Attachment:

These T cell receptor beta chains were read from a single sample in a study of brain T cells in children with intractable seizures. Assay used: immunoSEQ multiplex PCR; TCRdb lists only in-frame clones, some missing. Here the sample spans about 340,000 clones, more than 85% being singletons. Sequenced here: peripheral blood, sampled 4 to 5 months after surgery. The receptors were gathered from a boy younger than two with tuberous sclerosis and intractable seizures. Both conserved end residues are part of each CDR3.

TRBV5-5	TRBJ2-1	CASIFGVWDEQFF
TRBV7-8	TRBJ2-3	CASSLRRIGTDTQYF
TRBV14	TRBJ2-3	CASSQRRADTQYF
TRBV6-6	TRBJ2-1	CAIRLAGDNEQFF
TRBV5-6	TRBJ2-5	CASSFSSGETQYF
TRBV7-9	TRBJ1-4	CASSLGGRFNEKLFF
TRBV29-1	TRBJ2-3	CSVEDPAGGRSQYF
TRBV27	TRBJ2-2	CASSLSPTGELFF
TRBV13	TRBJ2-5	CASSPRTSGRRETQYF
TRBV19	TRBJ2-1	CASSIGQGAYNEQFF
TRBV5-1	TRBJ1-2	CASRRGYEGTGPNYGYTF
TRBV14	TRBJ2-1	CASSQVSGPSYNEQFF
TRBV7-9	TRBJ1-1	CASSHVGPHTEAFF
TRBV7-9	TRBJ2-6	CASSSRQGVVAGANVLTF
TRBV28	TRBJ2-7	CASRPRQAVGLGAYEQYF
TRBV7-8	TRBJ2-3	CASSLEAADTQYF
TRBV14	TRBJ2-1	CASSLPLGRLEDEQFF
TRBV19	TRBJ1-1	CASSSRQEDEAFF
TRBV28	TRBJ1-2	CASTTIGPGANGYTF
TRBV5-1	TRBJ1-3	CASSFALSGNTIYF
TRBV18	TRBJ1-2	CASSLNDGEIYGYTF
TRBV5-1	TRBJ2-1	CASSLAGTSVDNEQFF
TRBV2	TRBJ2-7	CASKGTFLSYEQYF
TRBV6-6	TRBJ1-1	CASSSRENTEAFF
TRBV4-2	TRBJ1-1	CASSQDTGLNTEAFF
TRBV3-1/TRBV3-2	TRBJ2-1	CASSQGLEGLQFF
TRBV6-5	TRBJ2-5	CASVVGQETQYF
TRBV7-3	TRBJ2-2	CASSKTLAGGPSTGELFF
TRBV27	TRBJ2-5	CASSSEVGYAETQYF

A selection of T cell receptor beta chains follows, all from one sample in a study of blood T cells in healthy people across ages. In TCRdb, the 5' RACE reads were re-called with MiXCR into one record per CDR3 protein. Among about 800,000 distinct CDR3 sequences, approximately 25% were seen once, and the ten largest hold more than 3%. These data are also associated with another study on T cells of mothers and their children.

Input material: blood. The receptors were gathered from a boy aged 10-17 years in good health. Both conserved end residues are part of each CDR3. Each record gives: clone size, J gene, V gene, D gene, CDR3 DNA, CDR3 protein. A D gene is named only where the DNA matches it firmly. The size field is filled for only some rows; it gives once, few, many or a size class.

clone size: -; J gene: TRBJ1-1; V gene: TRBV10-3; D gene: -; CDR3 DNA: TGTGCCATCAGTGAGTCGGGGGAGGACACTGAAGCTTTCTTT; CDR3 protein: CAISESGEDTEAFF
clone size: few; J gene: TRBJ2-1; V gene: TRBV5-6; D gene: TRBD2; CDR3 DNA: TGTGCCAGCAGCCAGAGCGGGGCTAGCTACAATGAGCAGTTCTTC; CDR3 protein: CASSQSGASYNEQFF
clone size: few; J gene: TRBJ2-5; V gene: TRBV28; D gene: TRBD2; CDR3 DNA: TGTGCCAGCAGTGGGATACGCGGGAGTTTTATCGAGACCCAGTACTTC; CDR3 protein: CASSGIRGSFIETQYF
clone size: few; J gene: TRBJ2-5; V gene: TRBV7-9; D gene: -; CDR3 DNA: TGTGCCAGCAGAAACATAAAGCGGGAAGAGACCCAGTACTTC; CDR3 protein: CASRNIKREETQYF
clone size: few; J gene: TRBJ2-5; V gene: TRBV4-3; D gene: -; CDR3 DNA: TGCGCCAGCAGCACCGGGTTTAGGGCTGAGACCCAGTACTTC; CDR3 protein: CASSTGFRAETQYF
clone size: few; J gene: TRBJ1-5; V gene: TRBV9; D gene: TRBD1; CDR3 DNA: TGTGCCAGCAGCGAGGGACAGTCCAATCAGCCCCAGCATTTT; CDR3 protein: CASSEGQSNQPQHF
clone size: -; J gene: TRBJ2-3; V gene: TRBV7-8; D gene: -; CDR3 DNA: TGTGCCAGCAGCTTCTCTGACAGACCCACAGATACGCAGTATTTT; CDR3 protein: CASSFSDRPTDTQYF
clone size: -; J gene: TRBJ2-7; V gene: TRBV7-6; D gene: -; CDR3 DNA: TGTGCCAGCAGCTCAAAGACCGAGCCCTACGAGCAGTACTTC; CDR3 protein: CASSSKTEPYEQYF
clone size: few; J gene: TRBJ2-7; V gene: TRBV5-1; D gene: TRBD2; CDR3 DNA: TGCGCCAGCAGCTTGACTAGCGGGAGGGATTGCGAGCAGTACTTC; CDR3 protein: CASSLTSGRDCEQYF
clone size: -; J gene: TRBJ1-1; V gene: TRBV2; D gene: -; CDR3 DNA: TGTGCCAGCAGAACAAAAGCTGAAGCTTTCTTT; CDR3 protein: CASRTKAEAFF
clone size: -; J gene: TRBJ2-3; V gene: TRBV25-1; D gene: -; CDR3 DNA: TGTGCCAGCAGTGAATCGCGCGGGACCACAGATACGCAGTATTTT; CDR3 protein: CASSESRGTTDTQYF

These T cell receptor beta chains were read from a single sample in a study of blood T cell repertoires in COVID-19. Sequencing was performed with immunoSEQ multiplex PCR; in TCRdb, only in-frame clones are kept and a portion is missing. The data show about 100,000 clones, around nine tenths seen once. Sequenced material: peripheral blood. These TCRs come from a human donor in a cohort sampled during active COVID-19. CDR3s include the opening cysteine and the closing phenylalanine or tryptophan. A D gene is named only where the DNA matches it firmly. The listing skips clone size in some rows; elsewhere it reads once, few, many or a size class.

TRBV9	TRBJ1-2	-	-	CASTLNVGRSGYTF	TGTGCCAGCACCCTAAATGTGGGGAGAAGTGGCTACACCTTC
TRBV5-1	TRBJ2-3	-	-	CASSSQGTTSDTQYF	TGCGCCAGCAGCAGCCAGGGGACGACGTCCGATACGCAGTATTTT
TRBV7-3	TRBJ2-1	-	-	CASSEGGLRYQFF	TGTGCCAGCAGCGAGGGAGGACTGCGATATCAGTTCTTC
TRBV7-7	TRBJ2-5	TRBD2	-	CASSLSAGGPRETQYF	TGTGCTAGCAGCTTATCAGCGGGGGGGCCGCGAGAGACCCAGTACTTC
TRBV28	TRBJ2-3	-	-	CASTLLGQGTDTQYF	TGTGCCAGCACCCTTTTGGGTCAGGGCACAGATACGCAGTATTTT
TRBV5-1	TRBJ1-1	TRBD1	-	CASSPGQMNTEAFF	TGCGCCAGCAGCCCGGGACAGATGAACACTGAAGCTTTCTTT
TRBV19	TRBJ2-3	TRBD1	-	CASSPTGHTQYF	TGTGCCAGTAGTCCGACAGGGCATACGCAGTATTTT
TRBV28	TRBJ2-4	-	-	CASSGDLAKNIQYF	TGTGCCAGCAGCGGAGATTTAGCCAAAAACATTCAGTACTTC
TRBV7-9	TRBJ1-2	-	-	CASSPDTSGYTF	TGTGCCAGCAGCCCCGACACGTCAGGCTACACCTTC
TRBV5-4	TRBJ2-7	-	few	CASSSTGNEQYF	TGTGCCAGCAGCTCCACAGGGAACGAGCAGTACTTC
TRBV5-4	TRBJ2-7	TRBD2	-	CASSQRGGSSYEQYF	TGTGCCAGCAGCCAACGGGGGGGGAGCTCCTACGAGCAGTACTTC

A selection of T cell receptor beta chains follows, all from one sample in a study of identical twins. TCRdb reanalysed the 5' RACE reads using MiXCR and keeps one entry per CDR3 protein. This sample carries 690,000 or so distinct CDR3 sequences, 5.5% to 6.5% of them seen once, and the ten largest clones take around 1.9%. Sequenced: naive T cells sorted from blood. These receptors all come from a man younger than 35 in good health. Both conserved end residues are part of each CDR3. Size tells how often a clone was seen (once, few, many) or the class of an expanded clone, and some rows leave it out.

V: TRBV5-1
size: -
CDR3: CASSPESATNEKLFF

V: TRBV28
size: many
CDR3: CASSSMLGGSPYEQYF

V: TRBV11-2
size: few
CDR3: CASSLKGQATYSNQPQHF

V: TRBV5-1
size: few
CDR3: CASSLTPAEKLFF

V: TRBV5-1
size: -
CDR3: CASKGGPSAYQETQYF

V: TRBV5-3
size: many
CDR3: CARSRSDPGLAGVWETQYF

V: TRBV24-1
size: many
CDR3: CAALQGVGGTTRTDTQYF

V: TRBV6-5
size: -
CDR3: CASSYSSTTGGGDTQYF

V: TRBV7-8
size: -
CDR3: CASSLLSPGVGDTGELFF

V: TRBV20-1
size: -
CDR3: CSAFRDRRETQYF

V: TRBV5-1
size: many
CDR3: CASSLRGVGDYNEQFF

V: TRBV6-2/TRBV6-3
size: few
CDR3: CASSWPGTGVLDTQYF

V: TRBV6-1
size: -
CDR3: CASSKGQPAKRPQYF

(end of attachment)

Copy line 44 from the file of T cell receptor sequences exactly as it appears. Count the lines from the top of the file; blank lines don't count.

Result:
These T cell receptor beta chains were read from a single sample in a study of blood T cell repertoires in COVID-19. Sequencing was performed with immunoSEQ multiplex PCR; in TCRdb, only in-frame clones are kept and a portion is missing. The data show about 100,000 clones, around nine tenths seen once. Sequenced material: peripheral blood. These TCRs come from a human donor in a cohort sampled during active COVID-19. CDR3s include the opening cysteine and the closing phenylalanine or tryptophan. A D gene is named only where the DNA matches it firmly. The listing skips clone size in some rows; elsewhere it reads once, few, many or a size class.